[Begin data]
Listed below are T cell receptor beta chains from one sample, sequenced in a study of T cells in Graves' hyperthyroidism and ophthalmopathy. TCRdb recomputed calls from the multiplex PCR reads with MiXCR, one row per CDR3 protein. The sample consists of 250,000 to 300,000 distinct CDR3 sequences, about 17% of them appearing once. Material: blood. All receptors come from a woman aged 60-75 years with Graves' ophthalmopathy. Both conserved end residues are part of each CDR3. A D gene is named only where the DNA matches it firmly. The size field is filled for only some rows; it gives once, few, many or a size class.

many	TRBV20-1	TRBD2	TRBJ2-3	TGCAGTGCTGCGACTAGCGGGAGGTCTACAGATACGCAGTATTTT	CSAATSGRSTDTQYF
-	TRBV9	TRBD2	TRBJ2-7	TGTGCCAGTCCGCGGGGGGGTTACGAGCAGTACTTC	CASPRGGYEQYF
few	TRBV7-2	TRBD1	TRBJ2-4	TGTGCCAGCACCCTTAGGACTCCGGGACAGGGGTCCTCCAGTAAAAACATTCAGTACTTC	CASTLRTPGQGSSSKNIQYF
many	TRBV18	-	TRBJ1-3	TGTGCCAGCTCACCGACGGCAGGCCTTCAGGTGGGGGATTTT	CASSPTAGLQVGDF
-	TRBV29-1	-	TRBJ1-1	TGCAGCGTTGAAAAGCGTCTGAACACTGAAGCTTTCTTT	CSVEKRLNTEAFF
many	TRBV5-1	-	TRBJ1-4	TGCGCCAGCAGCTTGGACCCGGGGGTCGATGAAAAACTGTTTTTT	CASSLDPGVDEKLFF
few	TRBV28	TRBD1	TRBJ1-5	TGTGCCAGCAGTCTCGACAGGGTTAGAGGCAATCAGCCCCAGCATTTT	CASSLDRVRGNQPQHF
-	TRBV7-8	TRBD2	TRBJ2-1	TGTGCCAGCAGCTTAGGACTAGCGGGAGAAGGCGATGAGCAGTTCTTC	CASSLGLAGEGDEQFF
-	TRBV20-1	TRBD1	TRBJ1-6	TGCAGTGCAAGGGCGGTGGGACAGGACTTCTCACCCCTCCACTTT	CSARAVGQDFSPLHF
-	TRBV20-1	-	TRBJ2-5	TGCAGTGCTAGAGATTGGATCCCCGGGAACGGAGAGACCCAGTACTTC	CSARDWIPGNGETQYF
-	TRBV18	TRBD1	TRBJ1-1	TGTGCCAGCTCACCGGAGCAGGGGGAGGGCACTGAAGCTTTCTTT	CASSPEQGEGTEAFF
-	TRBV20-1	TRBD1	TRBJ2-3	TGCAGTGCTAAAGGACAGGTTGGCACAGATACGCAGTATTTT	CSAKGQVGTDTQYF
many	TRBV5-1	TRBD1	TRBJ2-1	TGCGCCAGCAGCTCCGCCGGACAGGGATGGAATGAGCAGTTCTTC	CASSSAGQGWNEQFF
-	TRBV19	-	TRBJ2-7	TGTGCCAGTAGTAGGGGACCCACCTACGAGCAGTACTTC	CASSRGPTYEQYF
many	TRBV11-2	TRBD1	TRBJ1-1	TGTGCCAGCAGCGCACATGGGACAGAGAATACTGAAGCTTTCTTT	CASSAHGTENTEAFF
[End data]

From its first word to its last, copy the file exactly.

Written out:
Listed below are T cell receptor beta chains from one sample, sequenced in a study of T cells in Graves' hyperthyroidism and ophthalmopathy. TCRdb recomputed calls from the multiplex PCR reads with MiXCR, one row per CDR3 protein. The sample consists of 250,000 to 300,000 distinct CDR3 sequences, about 17% of them appearing once. Material: blood. All receptors come from a woman aged 60-75 years with Graves' ophthalmopathy. Both conserved end residues are part of each CDR3. A D gene is named only where the DNA matches it firmly. The size field is filled for only some rows; it gives once, few, many or a size class.

many	TRBV20-1	TRBD2	TRBJ2-3	TGCAGTGCTGCGACTAGCGGGAGGTCTACAGATACGCAGTATTTT	CSAATSGRSTDTQYF
-	TRBV9	TRBD2	TRBJ2-7	TGTGCCAGTCCGCGGGGGGGTTACGAGCAGTACTTC	CASPRGGYEQYF
few	TRBV7-2	TRBD1	TRBJ2-4	TGTGCCAGCACCCTTAGGACTCCGGGACAGGGGTCCTCCAGTAAAAACATTCAGTACTTC	CASTLRTPGQGSSSKNIQYF
many	TRBV18	-	TRBJ1-3	TGTGCCAGCTCACCGACGGCAGGCCTTCAGGTGGGGGATTTT	CASSPTAGLQVGDF
-	TRBV29-1	-	TRBJ1-1	TGCAGCGTTGAAAAGCGTCTGAACACTGAAGCTTTCTTT	CSVEKRLNTEAFF
many	TRBV5-1	-	TRBJ1-4	TGCGCCAGCAGCTTGGACCCGGGGGTCGATGAAAAACTGTTTTTT	CASSLDPGVDEKLFF
few	TRBV28	TRBD1	TRBJ1-5	TGTGCCAGCAGTCTCGACAGGGTTAGAGGCAATCAGCCCCAGCATTTT	CASSLDRVRGNQPQHF
-	TRBV7-8	TRBD2	TRBJ2-1	TGTGCCAGCAGCTTAGGACTAGCGGGAGAAGGCGATGAGCAGTTCTTC	CASSLGLAGEGDEQFF
-	TRBV20-1	TRBD1	TRBJ1-6	TGCAGTGCAAGGGCGGTGGGACAGGACTTCTCACCCCTCCACTTT	CSARAVGQDFSPLHF
-	TRBV20-1	-	TRBJ2-5	TGCAGTGCTAGAGATTGGATCCCCGGGAACGGAGAGACCCAGTACTTC	CSARDWIPGNGETQYF
-	TRBV18	TRBD1	TRBJ1-1	TGTGCCAGCTCACCGGAGCAGGGGGAGGGCACTGAAGCTTTCTTT	CASSPEQGEGTEAFF
-	TRBV20-1	TRBD1	TRBJ2-3	TGCAGTGCTAAAGGACAGGTTGGCACAGATACGCAGTATTTT	CSAKGQVGTDTQYF
many	TRBV5-1	TRBD1	TRBJ2-1	TGCGCCAGCAGCTCCGCCGGACAGGGATGGAATGAGCAGTTCTTC	CASSSAGQGWNEQFF
-	TRBV19	-	TRBJ2-7	TGTGCCAGTAGTAGGGGACCCACCTACGAGCAGTACTTC	CASSRGPTYEQYF
many	TRBV11-2	TRBD1	TRBJ1-1	TGTGCCAGCAGCGCACATGGGACAGAGAATACTGAAGCTTTCTTT	CASSAHGTENTEAFF